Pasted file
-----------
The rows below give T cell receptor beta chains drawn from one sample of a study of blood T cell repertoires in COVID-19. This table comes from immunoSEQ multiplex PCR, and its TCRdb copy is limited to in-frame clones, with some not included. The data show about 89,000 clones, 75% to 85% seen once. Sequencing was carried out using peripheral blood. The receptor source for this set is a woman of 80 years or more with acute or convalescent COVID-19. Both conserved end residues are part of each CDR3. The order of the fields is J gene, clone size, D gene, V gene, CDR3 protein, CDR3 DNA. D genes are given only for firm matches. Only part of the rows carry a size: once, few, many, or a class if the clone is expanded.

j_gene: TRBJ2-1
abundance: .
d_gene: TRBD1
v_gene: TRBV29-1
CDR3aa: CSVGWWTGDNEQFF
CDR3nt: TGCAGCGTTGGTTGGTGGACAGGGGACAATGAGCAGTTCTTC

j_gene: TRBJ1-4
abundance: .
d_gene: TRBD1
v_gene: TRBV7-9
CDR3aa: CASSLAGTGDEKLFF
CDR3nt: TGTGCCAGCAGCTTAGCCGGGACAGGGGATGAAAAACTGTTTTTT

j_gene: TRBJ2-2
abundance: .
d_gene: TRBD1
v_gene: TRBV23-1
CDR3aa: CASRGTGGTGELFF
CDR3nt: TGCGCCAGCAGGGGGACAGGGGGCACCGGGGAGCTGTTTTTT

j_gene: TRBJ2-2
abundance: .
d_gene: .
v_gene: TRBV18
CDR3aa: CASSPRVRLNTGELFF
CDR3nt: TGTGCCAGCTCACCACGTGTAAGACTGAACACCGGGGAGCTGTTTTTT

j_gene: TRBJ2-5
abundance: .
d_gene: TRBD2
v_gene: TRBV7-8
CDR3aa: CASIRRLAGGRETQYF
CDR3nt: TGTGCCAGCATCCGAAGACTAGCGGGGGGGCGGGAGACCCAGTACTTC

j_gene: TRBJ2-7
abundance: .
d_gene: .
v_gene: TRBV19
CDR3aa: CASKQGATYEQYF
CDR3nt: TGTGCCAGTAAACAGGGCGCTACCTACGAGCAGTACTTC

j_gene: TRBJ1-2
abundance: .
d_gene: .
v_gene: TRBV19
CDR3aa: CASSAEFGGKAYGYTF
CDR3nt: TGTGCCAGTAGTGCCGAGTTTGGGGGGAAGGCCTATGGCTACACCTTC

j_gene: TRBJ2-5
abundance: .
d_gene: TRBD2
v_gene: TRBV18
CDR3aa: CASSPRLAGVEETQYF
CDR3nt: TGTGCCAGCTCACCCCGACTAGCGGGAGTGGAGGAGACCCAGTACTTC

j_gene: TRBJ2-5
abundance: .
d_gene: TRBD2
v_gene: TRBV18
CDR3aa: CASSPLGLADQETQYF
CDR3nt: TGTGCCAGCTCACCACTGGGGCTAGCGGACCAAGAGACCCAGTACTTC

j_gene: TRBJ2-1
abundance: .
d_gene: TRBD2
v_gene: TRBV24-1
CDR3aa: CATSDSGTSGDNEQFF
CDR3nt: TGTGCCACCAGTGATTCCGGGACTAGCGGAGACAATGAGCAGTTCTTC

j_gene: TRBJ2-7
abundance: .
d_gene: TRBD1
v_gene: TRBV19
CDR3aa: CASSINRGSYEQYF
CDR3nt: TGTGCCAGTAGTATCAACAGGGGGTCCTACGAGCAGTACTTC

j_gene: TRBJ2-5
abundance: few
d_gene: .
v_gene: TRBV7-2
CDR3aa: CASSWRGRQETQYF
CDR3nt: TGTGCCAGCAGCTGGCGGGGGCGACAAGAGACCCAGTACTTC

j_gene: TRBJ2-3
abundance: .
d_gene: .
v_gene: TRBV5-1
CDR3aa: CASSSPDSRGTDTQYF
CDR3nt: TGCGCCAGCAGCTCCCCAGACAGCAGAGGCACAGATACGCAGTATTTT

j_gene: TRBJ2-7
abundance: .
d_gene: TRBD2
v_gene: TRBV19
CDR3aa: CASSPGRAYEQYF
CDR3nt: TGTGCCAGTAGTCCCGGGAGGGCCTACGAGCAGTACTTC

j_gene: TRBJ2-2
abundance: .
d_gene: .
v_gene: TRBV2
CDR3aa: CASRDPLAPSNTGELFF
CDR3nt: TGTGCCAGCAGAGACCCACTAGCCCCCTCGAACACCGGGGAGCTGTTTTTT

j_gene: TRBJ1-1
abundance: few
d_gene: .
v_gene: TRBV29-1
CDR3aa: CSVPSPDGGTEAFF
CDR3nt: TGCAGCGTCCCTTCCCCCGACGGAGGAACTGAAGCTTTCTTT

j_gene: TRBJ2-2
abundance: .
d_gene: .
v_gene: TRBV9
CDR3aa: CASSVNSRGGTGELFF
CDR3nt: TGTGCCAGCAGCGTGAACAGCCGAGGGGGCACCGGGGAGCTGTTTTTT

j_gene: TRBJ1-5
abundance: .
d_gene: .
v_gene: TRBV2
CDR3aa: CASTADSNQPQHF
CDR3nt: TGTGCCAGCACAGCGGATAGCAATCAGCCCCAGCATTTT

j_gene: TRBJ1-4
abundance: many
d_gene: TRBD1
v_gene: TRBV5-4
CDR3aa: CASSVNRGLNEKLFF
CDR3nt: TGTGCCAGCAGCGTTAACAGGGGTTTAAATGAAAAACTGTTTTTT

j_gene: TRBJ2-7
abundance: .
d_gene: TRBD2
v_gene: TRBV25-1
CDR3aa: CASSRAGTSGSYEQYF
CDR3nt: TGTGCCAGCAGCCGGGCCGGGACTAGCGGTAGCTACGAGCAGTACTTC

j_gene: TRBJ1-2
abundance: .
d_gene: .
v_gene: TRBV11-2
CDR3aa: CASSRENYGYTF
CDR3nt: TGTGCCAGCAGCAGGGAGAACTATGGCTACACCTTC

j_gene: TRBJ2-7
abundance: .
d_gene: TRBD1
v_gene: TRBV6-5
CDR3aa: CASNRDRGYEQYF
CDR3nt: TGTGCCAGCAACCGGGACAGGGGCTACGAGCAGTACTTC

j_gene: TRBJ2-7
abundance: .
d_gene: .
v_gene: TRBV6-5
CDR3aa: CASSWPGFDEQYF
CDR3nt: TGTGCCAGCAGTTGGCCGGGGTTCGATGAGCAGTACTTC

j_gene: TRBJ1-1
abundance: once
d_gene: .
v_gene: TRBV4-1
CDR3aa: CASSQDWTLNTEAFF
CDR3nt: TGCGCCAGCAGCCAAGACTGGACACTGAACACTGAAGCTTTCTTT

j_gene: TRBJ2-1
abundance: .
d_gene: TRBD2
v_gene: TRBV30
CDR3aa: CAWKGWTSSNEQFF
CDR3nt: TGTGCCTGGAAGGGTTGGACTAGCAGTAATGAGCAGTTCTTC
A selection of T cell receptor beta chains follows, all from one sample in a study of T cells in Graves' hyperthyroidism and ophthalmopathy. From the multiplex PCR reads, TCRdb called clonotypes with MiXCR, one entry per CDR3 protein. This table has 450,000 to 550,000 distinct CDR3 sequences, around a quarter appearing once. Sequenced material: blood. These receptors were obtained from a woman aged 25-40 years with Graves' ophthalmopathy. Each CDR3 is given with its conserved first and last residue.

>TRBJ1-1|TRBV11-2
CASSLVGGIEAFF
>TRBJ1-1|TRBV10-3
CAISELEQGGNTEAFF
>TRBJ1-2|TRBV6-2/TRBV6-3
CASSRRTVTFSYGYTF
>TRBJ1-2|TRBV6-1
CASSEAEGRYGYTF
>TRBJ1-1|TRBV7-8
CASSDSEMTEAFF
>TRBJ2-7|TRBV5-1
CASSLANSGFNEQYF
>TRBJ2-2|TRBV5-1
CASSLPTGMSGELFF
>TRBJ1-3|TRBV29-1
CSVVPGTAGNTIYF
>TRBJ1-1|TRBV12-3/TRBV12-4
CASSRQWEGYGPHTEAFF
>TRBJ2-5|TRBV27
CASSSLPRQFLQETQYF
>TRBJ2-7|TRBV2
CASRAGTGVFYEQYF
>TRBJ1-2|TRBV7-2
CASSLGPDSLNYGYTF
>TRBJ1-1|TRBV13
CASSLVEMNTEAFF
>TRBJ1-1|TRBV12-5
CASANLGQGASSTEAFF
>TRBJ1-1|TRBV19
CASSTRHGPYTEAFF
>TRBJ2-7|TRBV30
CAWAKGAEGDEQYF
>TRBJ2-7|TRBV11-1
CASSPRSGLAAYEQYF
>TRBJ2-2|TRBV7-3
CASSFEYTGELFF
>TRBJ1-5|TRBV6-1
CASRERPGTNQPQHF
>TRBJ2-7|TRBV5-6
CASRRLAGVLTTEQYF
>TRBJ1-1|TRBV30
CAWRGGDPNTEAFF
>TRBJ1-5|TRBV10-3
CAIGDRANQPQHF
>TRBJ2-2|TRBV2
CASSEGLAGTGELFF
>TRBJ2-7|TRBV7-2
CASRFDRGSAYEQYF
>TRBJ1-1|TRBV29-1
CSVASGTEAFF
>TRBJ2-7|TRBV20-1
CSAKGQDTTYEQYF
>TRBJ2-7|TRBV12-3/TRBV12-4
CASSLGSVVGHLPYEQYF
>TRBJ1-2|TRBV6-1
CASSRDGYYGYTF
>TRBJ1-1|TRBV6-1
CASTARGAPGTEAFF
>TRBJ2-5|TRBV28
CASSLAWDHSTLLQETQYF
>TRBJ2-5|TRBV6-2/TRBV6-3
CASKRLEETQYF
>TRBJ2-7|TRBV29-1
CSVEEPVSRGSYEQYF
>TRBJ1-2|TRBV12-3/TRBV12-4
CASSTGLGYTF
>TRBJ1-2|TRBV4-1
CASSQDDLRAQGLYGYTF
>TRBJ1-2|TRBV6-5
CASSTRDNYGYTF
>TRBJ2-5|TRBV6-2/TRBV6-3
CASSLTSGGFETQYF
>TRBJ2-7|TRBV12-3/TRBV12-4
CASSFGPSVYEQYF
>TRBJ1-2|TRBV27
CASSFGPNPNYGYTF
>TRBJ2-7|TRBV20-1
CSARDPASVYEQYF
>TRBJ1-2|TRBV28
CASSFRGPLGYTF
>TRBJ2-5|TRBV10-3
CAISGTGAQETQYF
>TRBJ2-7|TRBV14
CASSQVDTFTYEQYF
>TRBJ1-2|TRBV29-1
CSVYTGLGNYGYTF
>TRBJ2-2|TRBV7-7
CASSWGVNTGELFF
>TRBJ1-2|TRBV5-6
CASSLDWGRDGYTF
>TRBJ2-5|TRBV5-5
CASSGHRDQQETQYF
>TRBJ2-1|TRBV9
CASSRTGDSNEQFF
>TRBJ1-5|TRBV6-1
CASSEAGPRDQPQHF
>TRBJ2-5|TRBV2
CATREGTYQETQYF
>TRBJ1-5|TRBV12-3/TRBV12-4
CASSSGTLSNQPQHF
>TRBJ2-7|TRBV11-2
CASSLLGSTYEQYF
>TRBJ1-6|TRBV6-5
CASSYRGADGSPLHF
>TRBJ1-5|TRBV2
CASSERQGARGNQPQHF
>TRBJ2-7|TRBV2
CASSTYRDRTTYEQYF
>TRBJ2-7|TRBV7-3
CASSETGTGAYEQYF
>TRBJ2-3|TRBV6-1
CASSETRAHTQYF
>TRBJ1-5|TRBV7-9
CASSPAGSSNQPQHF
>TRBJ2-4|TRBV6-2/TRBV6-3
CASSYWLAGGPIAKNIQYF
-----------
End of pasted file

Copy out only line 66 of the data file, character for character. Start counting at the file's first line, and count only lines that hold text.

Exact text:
CDR3aa: CASSINRGSYEQYF